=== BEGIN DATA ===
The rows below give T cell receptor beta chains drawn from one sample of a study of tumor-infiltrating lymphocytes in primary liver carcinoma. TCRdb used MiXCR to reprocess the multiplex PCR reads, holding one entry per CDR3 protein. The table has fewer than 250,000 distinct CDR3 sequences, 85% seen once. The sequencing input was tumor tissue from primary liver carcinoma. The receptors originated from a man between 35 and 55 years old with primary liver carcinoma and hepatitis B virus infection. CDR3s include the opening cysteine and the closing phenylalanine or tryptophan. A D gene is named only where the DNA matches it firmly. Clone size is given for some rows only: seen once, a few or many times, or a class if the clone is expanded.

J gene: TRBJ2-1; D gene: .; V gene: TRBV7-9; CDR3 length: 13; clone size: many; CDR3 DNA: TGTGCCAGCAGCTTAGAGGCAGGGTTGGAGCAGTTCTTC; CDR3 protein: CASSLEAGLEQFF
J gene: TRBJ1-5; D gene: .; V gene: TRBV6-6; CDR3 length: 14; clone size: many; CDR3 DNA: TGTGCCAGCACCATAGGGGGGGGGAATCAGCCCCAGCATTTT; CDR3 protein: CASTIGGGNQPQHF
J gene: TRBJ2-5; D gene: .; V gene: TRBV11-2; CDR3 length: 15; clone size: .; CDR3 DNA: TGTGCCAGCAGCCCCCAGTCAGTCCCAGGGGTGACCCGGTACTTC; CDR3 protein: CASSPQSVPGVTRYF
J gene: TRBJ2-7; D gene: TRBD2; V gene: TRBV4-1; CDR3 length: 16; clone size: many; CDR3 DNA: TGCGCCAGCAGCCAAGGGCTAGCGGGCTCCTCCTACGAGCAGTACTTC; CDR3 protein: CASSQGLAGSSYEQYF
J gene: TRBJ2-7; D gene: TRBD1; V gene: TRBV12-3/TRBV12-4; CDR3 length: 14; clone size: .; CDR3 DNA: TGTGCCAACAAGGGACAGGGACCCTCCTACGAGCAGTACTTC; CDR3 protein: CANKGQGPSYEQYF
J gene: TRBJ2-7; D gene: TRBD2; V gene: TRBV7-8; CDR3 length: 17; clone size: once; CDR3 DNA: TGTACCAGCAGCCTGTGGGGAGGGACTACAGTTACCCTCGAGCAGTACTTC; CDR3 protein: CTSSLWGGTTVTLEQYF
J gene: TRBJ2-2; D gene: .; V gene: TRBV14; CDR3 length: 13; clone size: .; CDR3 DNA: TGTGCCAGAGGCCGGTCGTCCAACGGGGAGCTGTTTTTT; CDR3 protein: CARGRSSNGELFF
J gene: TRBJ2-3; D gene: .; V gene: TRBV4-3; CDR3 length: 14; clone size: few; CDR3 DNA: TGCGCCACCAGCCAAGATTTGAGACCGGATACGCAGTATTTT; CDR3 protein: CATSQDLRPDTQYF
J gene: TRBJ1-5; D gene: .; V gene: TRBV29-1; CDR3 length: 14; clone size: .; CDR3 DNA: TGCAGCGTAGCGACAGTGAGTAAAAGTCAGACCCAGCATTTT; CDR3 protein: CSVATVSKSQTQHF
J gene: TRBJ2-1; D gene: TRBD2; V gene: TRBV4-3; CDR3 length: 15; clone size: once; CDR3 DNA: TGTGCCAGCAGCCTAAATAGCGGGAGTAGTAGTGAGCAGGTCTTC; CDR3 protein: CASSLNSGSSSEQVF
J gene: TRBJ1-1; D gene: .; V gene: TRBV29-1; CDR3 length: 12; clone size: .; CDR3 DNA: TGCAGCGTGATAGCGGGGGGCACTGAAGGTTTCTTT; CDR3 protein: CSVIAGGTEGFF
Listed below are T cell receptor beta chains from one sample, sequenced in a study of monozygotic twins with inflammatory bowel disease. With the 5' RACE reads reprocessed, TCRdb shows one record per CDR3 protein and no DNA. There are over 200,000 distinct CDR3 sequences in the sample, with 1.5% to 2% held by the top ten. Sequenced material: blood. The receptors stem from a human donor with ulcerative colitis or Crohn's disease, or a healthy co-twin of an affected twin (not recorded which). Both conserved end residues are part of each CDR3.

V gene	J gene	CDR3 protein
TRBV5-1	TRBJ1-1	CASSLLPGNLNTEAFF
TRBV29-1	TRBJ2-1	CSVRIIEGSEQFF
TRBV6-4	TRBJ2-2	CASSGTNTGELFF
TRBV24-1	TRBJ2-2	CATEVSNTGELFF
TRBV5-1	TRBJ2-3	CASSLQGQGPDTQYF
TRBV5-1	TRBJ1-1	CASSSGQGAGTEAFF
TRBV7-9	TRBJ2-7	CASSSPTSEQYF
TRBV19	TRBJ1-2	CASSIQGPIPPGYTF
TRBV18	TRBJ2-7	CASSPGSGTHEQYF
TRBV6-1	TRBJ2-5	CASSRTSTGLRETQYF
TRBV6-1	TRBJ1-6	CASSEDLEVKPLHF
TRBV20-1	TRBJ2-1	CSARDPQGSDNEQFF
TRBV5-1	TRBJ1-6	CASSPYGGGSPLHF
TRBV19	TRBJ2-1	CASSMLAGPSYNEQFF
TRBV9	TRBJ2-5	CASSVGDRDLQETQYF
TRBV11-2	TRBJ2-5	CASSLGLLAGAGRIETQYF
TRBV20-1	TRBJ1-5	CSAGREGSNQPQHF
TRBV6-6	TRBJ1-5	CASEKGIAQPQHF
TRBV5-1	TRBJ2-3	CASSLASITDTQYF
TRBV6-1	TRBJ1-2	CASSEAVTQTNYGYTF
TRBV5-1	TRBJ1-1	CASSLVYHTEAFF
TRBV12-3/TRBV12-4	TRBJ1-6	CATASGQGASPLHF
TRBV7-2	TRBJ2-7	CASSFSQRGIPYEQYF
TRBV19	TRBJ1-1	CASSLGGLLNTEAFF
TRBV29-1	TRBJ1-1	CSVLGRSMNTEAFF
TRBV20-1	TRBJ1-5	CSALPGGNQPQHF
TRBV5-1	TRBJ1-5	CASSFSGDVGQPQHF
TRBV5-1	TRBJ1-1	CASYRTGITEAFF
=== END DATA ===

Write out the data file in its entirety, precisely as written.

The rows below give T cell receptor beta chains drawn from one sample of a study of tumor-infiltrating lymphocytes in primary liver carcinoma. TCRdb used MiXCR to reprocess the multiplex PCR reads, holding one entry per CDR3 protein. The table has fewer than 250,000 distinct CDR3 sequences, 85% seen once. The sequencing input was tumor tissue from primary liver carcinoma. The receptors originated from a man between 35 and 55 years old with primary liver carcinoma and hepatitis B virus infection. CDR3s include the opening cysteine and the closing phenylalanine or tryptophan. A D gene is named only where the DNA matches it firmly. Clone size is given for some rows only: seen once, a few or many times, or a class if the clone is expanded.

J gene: TRBJ2-1; D gene: .; V gene: TRBV7-9; CDR3 length: 13; clone size: many; CDR3 DNA: TGTGCCAGCAGCTTAGAGGCAGGGTTGGAGCAGTTCTTC; CDR3 protein: CASSLEAGLEQFF
J gene: TRBJ1-5; D gene: .; V gene: TRBV6-6; CDR3 length: 14; clone size: many; CDR3 DNA: TGTGCCAGCACCATAGGGGGGGGGAATCAGCCCCAGCATTTT; CDR3 protein: CASTIGGGNQPQHF
J gene: TRBJ2-5; D gene: .; V gene: TRBV11-2; CDR3 length: 15; clone size: .; CDR3 DNA: TGTGCCAGCAGCCCCCAGTCAGTCCCAGGGGTGACCCGGTACTTC; CDR3 protein: CASSPQSVPGVTRYF
J gene: TRBJ2-7; D gene: TRBD2; V gene: TRBV4-1; CDR3 length: 16; clone size: many; CDR3 DNA: TGCGCCAGCAGCCAAGGGCTAGCGGGCTCCTCCTACGAGCAGTACTTC; CDR3 protein: CASSQGLAGSSYEQYF
J gene: TRBJ2-7; D gene: TRBD1; V gene: TRBV12-3/TRBV12-4; CDR3 length: 14; clone size: .; CDR3 DNA: TGTGCCAACAAGGGACAGGGACCCTCCTACGAGCAGTACTTC; CDR3 protein: CANKGQGPSYEQYF
J gene: TRBJ2-7; D gene: TRBD2; V gene: TRBV7-8; CDR3 length: 17; clone size: once; CDR3 DNA: TGTACCAGCAGCCTGTGGGGAGGGACTACAGTTACCCTCGAGCAGTACTTC; CDR3 protein: CTSSLWGGTTVTLEQYF
J gene: TRBJ2-2; D gene: .; V gene: TRBV14; CDR3 length: 13; clone size: .; CDR3 DNA: TGTGCCAGAGGCCGGTCGTCCAACGGGGAGCTGTTTTTT; CDR3 protein: CARGRSSNGELFF
J gene: TRBJ2-3; D gene: .; V gene: TRBV4-3; CDR3 length: 14; clone size: few; CDR3 DNA: TGCGCCACCAGCCAAGATTTGAGACCGGATACGCAGTATTTT; CDR3 protein: CATSQDLRPDTQYF
J gene: TRBJ1-5; D gene: .; V gene: TRBV29-1; CDR3 length: 14; clone size: .; CDR3 DNA: TGCAGCGTAGCGACAGTGAGTAAAAGTCAGACCCAGCATTTT; CDR3 protein: CSVATVSKSQTQHF
J gene: TRBJ2-1; D gene: TRBD2; V gene: TRBV4-3; CDR3 length: 15; clone size: once; CDR3 DNA: TGTGCCAGCAGCCTAAATAGCGGGAGTAGTAGTGAGCAGGTCTTC; CDR3 protein: CASSLNSGSSSEQVF
J gene: TRBJ1-1; D gene: .; V gene: TRBV29-1; CDR3 length: 12; clone size: .; CDR3 DNA: TGCAGCGTGATAGCGGGGGGCACTGAAGGTTTCTTT; CDR3 protein: CSVIAGGTEGFF
Listed below are T cell receptor beta chains from one sample, sequenced in a study of monozygotic twins with inflammatory bowel disease. With the 5' RACE reads reprocessed, TCRdb shows one record per CDR3 protein and no DNA. There are over 200,000 distinct CDR3 sequences in the sample, with 1.5% to 2% held by the top ten. Sequenced material: blood. The receptors stem from a human donor with ulcerative colitis or Crohn's disease, or a healthy co-twin of an affected twin (not recorded which). Both conserved end residues are part of each CDR3.

V gene	J gene	CDR3 protein
TRBV5-1	TRBJ1-1	CASSLLPGNLNTEAFF
TRBV29-1	TRBJ2-1	CSVRIIEGSEQFF
TRBV6-4	TRBJ2-2	CASSGTNTGELFF
TRBV24-1	TRBJ2-2	CATEVSNTGELFF
TRBV5-1	TRBJ2-3	CASSLQGQGPDTQYF
TRBV5-1	TRBJ1-1	CASSSGQGAGTEAFF
TRBV7-9	TRBJ2-7	CASSSPTSEQYF
TRBV19	TRBJ1-2	CASSIQGPIPPGYTF
TRBV18	TRBJ2-7	CASSPGSGTHEQYF
TRBV6-1	TRBJ2-5	CASSRTSTGLRETQYF
TRBV6-1	TRBJ1-6	CASSEDLEVKPLHF
TRBV20-1	TRBJ2-1	CSARDPQGSDNEQFF
TRBV5-1	TRBJ1-6	CASSPYGGGSPLHF
TRBV19	TRBJ2-1	CASSMLAGPSYNEQFF
TRBV9	TRBJ2-5	CASSVGDRDLQETQYF
TRBV11-2	TRBJ2-5	CASSLGLLAGAGRIETQYF
TRBV20-1	TRBJ1-5	CSAGREGSNQPQHF
TRBV6-6	TRBJ1-5	CASEKGIAQPQHF
TRBV5-1	TRBJ2-3	CASSLASITDTQYF
TRBV6-1	TRBJ1-2	CASSEAVTQTNYGYTF
TRBV5-1	TRBJ1-1	CASSLVYHTEAFF
TRBV12-3/TRBV12-4	TRBJ1-6	CATASGQGASPLHF
TRBV7-2	TRBJ2-7	CASSFSQRGIPYEQYF
TRBV19	TRBJ1-1	CASSLGGLLNTEAFF
TRBV29-1	TRBJ1-1	CSVLGRSMNTEAFF
TRBV20-1	TRBJ1-5	CSALPGGNQPQHF
TRBV5-1	TRBJ1-5	CASSFSGDVGQPQHF
TRBV5-1	TRBJ1-1	CASYRTGITEAFF